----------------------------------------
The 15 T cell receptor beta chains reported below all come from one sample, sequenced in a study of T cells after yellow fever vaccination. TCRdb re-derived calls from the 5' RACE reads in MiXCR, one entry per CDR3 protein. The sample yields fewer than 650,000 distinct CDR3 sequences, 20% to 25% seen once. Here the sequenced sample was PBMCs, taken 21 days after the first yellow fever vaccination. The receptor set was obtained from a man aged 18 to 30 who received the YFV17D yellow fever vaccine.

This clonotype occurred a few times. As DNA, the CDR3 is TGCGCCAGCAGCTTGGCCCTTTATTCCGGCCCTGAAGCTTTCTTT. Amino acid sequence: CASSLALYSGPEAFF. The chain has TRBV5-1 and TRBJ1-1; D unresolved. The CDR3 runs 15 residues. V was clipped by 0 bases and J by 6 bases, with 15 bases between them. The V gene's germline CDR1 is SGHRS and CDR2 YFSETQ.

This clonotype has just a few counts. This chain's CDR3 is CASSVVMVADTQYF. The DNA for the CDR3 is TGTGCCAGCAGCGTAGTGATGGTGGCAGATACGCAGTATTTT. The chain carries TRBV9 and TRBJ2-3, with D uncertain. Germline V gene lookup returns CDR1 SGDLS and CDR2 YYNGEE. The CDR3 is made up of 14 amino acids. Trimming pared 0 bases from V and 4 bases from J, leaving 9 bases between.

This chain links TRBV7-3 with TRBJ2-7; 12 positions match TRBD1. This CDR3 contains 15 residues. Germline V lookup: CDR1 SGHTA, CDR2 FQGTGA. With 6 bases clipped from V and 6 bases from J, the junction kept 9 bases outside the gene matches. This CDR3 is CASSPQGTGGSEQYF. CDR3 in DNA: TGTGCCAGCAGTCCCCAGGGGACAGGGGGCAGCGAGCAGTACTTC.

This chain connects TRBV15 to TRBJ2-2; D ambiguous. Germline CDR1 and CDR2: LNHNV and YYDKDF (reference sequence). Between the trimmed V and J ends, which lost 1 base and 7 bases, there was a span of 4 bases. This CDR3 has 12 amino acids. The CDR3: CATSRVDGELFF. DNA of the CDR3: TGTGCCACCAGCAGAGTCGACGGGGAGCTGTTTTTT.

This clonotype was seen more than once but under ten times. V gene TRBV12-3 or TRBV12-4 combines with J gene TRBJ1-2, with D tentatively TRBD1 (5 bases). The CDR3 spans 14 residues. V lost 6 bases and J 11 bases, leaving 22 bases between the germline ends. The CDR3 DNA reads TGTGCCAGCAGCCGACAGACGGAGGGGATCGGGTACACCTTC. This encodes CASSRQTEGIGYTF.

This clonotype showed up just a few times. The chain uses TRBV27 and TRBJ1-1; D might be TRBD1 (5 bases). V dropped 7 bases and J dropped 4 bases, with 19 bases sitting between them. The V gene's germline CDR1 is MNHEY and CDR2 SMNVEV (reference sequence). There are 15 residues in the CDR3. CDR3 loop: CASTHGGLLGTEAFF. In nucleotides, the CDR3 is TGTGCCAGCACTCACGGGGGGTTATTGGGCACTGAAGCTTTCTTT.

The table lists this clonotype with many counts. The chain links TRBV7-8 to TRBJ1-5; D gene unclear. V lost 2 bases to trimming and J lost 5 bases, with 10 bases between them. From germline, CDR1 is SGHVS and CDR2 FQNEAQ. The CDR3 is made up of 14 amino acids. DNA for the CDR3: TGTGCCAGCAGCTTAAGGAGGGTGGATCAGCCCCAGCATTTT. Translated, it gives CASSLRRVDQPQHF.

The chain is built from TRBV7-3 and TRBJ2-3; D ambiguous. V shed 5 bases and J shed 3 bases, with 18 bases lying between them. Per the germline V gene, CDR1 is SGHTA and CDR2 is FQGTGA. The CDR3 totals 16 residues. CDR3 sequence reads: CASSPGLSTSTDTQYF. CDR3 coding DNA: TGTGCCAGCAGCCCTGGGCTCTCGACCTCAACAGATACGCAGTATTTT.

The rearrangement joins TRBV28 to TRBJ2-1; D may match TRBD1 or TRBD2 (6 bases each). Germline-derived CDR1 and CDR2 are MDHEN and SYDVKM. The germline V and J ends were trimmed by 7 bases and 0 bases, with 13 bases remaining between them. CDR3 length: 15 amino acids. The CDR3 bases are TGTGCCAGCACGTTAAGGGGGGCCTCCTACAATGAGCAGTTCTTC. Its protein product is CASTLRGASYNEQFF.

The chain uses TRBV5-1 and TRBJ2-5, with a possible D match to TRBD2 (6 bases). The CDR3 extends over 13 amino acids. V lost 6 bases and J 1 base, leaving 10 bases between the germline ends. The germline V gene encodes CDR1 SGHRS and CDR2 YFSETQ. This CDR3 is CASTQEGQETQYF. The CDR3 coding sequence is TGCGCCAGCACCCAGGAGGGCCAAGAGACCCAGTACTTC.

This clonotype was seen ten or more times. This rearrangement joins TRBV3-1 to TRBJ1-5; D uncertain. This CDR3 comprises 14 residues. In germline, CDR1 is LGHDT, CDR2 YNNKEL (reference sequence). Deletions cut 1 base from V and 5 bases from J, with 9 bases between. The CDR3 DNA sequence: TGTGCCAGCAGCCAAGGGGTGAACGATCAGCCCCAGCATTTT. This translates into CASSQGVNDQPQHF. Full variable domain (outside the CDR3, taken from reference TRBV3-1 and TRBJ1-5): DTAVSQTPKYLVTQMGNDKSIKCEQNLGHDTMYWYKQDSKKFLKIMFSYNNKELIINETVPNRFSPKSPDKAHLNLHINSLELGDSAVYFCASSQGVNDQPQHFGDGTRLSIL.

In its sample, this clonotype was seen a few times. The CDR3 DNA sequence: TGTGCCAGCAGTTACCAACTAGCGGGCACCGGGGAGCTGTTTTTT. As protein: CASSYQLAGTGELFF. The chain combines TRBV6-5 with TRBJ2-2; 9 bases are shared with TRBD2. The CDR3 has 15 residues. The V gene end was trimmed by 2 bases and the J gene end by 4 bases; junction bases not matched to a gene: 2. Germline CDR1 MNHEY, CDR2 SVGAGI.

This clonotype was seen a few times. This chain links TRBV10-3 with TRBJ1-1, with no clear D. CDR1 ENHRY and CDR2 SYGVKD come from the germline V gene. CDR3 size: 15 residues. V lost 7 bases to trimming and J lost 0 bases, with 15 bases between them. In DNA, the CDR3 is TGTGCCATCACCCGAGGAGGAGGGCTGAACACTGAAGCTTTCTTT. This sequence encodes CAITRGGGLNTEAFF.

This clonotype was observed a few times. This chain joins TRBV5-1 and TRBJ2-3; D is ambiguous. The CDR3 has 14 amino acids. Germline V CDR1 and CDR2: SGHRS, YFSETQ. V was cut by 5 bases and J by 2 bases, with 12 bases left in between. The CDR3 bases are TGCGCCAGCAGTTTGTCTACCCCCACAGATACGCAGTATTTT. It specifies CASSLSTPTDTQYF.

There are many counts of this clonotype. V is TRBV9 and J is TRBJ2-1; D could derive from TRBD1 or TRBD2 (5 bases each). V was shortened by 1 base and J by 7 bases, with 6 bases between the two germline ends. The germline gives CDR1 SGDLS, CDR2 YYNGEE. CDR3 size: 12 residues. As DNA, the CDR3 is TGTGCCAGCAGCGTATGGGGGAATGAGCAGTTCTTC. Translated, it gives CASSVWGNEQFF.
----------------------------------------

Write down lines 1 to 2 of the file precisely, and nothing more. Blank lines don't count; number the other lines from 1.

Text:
The 15 T cell receptor beta chains reported below all come from one sample, sequenced in a study of T cells after yellow fever vaccination. TCRdb re-derived calls from the 5' RACE reads in MiXCR, one entry per CDR3 protein. The sample yields fewer than 650,000 distinct CDR3 sequences, 20% to 25% seen once. Here the sequenced sample was PBMCs, taken 21 days after the first yellow fever vaccination. The receptor set was obtained from a man aged 18 to 30 who received the YFV17D yellow fever vaccine.

This clonotype occurred a few times. As DNA, the CDR3 is TGCGCCAGCAGCTTGGCCCTTTATTCCGGCCCTGAAGCTTTCTTT. Amino acid sequence: CASSLALYSGPEAFF. The chain has TRBV5-1 and TRBJ1-1; D unresolved. The CDR3 runs 15 residues. V was clipped by 0 bases and J by 6 bases, with 15 bases between them. The V gene's germline CDR1 is SGHRS and CDR2 YFSETQ.